Tabernacles at the time of Jesus

The New Testament verifies that Jesus kept the Feast of Tabernacles in Jerusalem.  (John 7-8).  Scripture tells us that on the last day of the feast Jesus stood in the temple and shouted, “If anyone thirst, let him come to Me and drink.  He who believes in Me, as the Scripture has said, out of his heart will flow rivers of living water.  But this He spoke concerning the Spirit…“ (John 7:37-39)  This statement is awesome enough on its own.  However, when one understands the backdrop against which this statement is made, it becomes even more impressive.  That backdrop is a water libation offering.

“Throughout the seven days of the festival a special priest carries water in a gold pitcher from the Pool of Siloam to be put into a basin at the foot of the alter by the high priest.  It symbolized prayer for rain which begins on the next day, on Sh’mini Atzeret (the eighth day), and pointed toward the outpouring of the Ruach HaKodesh (the Holy Spirit) on the people of Israel.” ([6] parenthetical notes added for clarity)  This ceremony is considered one of the most joyful in all of the feast.  It is noted in the Talmud and the Encyclopedia Judica, as a “time of religious joy were the worshippers draw true inspiration from the Holy Spirit. (7)  The last day of the feast, or the eighth day, was the culmination of the joyful festivities.  On this day, during the ceremony the Great Hallel was sung, which is also called “The Great Hosanna.”  It consisted of the Psalms 113-118 with the concluding passages are “Save now, I pray, O Lord (Hebrew is Hosanna) O Lord, I pray send now prosperity, Blessed is he who comes in the name of the Lord.” (Psalm 188:25-26)  Here is the sequence of events for this ceremony.  The priest would leave the temple out of the Fountain Gate and make his way toward the pool of Siloam.  (Incidentally, Siloam means “sent one”  or the pool of the sent one, or the pool is sent, it was constructed during Hezekiah’s time which does explain the name in light of the biblical narrative relating to Hezekiah.  Also, this is the pool which the “angel” stirs in John 5 that brings healing.  There was a supernatural presence to this pool both symbolically, as representing Messiah, the sent one from God, and physically, as it waters yielded healing when stirred by the angel)  Crowds would gather, with the four species in hand, particularly the lulav (or palm branch), and a joyful procession would follow the priest down to the pool.  He would fill his pitcher and return to the Temple.  By this time, large crowds had gathered and the High Priest would emerge to the cheers of the people. The worship and prayers to God would be accompanied by the waving of the lulav or the palm branches. The High Priest would encircle the alter seven times and upon each circle the roar of the crowd would grow larger.  The chanting of the Great Hosanna, prayers for rain and the outpouring of the Holy Spirit were all shouted at the same time as worshippers waved large palm lulav toward the alter.  After the seventh lap, the High Priest would pour the water at the base of the alter as the cheering crowd watched him raise his arm to the full extent indicating that all of the water had been poured out.  It is against this backdrop that Jesus makes the aforementioned statements.  As Alfred Edersheim notes, “The pouring of the water was immediately followed by the chanting of the Hallel.  But after that there must have been a short pause to prepare for the festive sacrifices.  It was then, immediately after the symbolic rite of water pouring, immediately after the people had responded by repeating those lines from Psalm 118, and prayed that Jehovah would send salvation and prosperity, and had shaken their lulav toward the alter, that there rose so loud as to be heard throughout the Temple, the Voice of Jesus…At the close of the most solemn rites of the feast, asserting, within the hearing of all, His claim to be regarded as the fulfillment of all, and the true Messiah.” (8)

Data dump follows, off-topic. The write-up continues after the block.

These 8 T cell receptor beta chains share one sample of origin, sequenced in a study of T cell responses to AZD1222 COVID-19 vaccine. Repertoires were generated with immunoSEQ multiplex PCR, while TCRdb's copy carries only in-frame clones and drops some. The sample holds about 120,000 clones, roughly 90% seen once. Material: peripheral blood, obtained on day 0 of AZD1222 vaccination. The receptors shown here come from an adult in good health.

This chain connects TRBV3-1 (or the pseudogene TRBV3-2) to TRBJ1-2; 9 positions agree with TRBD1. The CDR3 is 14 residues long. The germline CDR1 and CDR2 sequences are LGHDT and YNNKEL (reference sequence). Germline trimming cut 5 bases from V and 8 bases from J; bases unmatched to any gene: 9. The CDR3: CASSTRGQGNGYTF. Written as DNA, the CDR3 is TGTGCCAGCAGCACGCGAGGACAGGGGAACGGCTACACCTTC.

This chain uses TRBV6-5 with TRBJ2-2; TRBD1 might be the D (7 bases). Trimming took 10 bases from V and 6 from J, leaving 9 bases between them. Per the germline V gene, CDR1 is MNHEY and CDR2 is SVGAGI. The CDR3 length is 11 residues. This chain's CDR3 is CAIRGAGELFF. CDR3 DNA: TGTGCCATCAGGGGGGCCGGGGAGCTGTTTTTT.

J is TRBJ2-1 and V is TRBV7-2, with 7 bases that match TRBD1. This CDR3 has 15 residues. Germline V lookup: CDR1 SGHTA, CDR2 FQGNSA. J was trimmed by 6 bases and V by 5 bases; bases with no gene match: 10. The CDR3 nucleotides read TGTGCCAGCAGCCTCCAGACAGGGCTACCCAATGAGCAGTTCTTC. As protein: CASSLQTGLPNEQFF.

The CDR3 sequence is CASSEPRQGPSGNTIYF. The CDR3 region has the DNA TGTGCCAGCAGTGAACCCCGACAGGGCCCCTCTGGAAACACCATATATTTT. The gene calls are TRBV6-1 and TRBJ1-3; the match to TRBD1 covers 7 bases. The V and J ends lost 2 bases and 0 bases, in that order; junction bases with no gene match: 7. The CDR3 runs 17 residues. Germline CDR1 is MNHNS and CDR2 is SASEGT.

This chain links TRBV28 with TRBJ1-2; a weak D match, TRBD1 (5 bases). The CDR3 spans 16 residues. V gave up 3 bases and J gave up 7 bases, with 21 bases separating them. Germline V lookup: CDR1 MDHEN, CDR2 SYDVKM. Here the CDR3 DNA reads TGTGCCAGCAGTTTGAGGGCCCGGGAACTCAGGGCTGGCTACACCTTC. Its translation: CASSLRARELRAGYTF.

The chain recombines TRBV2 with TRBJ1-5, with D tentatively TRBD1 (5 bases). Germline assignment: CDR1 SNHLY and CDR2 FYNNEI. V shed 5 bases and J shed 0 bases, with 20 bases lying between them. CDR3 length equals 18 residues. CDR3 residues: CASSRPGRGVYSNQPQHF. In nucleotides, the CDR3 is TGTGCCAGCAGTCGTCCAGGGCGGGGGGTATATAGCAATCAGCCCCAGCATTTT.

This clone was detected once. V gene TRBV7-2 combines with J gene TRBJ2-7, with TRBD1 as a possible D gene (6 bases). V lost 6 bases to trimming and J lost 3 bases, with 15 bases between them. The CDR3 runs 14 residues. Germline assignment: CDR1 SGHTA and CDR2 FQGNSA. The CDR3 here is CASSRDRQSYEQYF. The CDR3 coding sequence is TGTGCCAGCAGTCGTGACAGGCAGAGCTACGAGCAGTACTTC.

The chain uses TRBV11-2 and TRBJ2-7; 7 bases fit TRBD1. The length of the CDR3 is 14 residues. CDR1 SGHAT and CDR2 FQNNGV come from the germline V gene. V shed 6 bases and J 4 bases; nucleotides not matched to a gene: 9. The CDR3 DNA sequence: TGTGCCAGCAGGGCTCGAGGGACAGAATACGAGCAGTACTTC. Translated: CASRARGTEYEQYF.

Shortly after the aforementioned events, Jesus makes the following statement, “I am the light of the world,  He who follows Me shall not walk in darkness, but have the light of life,”  (John 8:12)  Again, a very powerful statement, but when understood against the backdrop of the ceremonies of Tabernacles, it becomes more impressive.  Beginning on the second night of the Feast, large crowds would gather into the “Court of the Woman” in the temple precincts.  Seven very large menorahs were brought out and lit in the evening.  The Levites would bring out the temple instruments and worship would take place as priest danced before the Lord with torches and as the Levites led the people in worship. (9)  With the full moon and the seven menorahs, every courtyard in Jerusalem was said to be well lit.  Light, in both Jewish literature and in scripture, is symbolic of Messiah.  Therefore, Jesus meaning could not be mistaken that He was claiming again, His Messiahship and alluding to the fact, that, those who followed Him would not walk in darkness, but would be in the light, just as every courtyard in Jerusalem was in the light during the Feast of Tabernacles.

70 bulls and the Gentiles?

In Numbers 29, God commands the children of Israel to sacrifice many sacrifices during the Feast.  The sacrifices begin with large numbers and move to decreasingly smaller numbers (Numbers 29:12-39).  No reason is given for the sacrifices but the rabbis give us an interesting interpretation.  Rabbi Eleazar states, “To what do those seventy bullocks (that were offered during the seven days of the Festival) correspond?  To the seventy nations.  To what does the single bullock (Of the Eight day) correspond?  To the unique nation.(10)  Assuming the Rabbi Eleazar is correct in his symbolism, this paints a beautiful picture of the nations of the world uniting with Israel for unified worship before their God.  One common body, worshiping their Creator, as the apostle Paul writes, “one new man from the two.” ( Ephesians 2: 15)